The trial of baseball legend Roger Clemens, on charges of perjury and obstruction of justice in connection with his 2008 testimony before Congress concerning his use of performance-enhancing drugs, begins today. According to Michael McCann, Clemens could face 15-21 months in prison if convicted.
As Dan Shaugnessy of the Boston Globe has written, Clemens’ appearance before Congress was completely unnecessary although consistent with Clemens’ personality. In February 2008, I watched Clemens testify before Congress and shared my thoughts with Dom Amore of the Hartford Courant. At that time, I had the same reaction as I do today: why did Clemens subject himself to this? Here are some of my observations from the hearings:
The format: “Compared to a court proceeding, it had the appearance of a free-for-all. The chairman tried to rein them in a little bit, but only when their time was up. . . . The attorneys had no role in this, putting Clemens out on an island.
“In court, they never could have asked about [Andy] Pettitte and his wife, it would all be under hearsay, or about Clemens’ tracking down of the nanny, which would [be] protected under [the] attorney-client privilege. Again, this is the exact reason you wouldn’t want [Clemens] to do it.
“It was more akin to ‘The People’s Court’ on TV than any judicial proceeding.”
Clemens’ strategy: “This is a public relations thing for them, not a strategy formed around a jury, or charges. It’s to clear his name and let him, in retirement, be the hero. They continue the public front, continue to denounce anything that comes out about McNamee.”
Physical evidence: “It’s highly unlikely that any of that evidence would ever make it into any court. There are chain-of-custody issues. Evidence has to be stored correctly, at the right temperatures, to be preserved. If it was sitting in Brian McNamee’s basement, there is no way to prove it was stored correctly. This is another reason, if you’re Roger Clemens, why subject yourself to it here?”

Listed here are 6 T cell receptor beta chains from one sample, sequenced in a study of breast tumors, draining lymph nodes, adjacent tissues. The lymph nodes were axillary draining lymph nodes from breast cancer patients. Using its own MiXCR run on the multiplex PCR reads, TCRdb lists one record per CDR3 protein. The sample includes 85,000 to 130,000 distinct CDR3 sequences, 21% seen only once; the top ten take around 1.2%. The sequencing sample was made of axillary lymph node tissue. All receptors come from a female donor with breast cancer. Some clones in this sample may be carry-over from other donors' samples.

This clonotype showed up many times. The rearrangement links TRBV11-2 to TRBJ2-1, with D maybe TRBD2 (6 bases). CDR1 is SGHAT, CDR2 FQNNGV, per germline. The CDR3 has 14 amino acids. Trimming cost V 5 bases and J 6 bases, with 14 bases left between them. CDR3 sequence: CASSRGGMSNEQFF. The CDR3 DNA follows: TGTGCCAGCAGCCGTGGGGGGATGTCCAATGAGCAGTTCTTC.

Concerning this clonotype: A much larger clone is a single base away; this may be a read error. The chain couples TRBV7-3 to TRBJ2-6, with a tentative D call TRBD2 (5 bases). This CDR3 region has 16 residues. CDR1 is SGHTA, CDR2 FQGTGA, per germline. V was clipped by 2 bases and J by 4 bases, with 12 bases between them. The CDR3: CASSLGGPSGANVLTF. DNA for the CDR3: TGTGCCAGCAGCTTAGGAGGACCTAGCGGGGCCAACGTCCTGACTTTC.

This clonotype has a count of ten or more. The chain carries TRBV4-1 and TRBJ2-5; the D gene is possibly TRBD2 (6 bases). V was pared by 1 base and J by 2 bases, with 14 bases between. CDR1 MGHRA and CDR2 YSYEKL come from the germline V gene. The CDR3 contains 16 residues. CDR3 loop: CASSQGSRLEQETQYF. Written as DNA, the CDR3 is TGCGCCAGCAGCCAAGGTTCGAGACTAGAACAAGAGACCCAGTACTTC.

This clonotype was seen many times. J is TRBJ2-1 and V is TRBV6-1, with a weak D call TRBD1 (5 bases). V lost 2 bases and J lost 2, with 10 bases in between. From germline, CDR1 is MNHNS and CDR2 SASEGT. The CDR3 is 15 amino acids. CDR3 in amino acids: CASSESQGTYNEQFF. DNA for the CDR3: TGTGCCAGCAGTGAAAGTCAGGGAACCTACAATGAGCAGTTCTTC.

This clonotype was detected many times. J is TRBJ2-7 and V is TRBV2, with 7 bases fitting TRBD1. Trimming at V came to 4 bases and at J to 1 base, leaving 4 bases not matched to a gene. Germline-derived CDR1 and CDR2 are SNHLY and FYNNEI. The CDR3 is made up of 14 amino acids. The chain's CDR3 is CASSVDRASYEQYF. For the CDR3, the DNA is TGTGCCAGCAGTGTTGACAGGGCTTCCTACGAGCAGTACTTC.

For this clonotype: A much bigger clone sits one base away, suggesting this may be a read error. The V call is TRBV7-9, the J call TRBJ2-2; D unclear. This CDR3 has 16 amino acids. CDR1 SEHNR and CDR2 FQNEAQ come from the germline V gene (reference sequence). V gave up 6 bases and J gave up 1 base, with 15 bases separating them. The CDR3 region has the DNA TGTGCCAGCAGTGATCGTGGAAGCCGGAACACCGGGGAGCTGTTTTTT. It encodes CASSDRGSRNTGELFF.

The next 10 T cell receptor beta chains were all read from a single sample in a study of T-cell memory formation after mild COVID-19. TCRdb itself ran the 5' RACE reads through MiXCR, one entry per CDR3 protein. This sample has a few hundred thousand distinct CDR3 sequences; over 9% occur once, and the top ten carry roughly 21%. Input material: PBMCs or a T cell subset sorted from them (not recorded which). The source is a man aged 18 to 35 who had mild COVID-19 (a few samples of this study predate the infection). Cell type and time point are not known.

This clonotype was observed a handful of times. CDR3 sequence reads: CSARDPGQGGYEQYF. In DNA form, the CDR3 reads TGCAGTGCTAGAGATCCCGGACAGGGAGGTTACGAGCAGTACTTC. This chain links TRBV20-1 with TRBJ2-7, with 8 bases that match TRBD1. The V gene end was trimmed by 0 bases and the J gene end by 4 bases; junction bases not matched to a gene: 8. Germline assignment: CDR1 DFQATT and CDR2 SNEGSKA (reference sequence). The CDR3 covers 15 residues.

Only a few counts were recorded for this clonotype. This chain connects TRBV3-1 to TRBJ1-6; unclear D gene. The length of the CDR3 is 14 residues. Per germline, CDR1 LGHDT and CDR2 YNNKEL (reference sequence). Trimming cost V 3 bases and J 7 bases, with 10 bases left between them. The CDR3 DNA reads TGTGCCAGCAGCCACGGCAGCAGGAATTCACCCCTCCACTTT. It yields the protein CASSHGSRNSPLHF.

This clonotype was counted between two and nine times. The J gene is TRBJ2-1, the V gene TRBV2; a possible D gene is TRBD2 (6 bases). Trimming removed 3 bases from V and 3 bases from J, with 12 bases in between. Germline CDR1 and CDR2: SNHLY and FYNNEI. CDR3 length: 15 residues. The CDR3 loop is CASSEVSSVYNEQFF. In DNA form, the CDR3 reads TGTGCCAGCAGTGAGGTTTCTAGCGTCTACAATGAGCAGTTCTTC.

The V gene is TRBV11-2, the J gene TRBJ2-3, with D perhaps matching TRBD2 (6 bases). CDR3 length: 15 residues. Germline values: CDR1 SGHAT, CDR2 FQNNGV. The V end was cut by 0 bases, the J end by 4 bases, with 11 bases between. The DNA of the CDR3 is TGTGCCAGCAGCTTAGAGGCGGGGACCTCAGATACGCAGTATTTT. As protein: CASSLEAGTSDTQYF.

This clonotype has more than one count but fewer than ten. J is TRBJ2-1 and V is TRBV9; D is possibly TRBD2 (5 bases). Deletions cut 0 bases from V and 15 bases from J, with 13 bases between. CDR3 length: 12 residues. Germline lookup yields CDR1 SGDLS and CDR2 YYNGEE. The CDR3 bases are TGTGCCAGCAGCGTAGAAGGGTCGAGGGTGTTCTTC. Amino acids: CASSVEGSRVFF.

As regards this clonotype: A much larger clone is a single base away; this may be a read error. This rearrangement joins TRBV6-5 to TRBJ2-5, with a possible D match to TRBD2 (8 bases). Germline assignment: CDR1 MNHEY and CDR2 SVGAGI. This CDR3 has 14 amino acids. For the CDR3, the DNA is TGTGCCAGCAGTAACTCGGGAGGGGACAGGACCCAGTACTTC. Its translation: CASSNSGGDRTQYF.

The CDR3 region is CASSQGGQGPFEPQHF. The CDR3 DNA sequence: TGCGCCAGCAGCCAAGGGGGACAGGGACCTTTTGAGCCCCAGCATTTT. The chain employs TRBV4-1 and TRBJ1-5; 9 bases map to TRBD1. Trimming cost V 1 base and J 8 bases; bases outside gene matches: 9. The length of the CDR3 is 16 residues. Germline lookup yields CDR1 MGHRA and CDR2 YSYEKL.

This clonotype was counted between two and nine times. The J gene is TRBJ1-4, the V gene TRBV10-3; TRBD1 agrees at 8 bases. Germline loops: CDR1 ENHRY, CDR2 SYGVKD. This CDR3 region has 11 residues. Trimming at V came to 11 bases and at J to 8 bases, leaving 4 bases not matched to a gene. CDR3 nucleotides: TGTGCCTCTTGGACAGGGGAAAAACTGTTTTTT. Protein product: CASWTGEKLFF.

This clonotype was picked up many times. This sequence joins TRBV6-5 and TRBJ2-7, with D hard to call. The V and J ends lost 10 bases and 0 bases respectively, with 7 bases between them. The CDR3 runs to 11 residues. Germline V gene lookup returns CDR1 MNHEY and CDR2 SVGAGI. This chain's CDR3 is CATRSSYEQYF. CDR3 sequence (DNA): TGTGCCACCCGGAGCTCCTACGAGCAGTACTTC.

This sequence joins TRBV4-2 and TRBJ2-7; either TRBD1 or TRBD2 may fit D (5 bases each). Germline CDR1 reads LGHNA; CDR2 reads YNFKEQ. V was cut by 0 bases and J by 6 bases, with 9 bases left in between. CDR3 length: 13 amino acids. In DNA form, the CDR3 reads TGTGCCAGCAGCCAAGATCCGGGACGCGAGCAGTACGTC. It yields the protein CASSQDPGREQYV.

The inquisitors: “Many of the representatives seemed to have their minds made up, and decided that they believed one or the other. Burton came off like he has his mind made up. Waxman, in his opening statement, made it clear that the committee supported the Mitchell Report. Calling it ‘an impressive, incredible report.’ “
Highlights: “I thought when [Rep. Christopher] Shays said, ‘I’d feel a lot better if there were 89 players here instead of one,’ that was one of the strongest statements of the day. Also when [Rep. Elijah] Cummings said, ‘You’re one of my heroes, but I have a hard time believing you,’ it seemed like it was really paining him to be doing this.”
Lowlights: “Some of the questions were convoluted, irrelevant, like the one about which hat he would wear in the Hall of Fame.”
Surprises: “I don’t think Clemens had an opportunity to go through evidence. Some of that testimony he seemed to be hearing for the first time. They asked about medical reports, Clemens is a lay person. He can’t answer on medical reports. In a court of law, despite what we see on TV, there are no surprises. Everybody knows what witnesses will say. They’ve all been deposed.”
Clemens’ testimony: “Nothing Clemens has said has directly disputed McNamee’s allegations against him, other than to just say ‘it didn’t happen.’ Watching Clemens, he would just go off on a rant about putting on the USA uniform or having the president call him while he was on a hunting trip. None of this was responsive to the question he was asked.”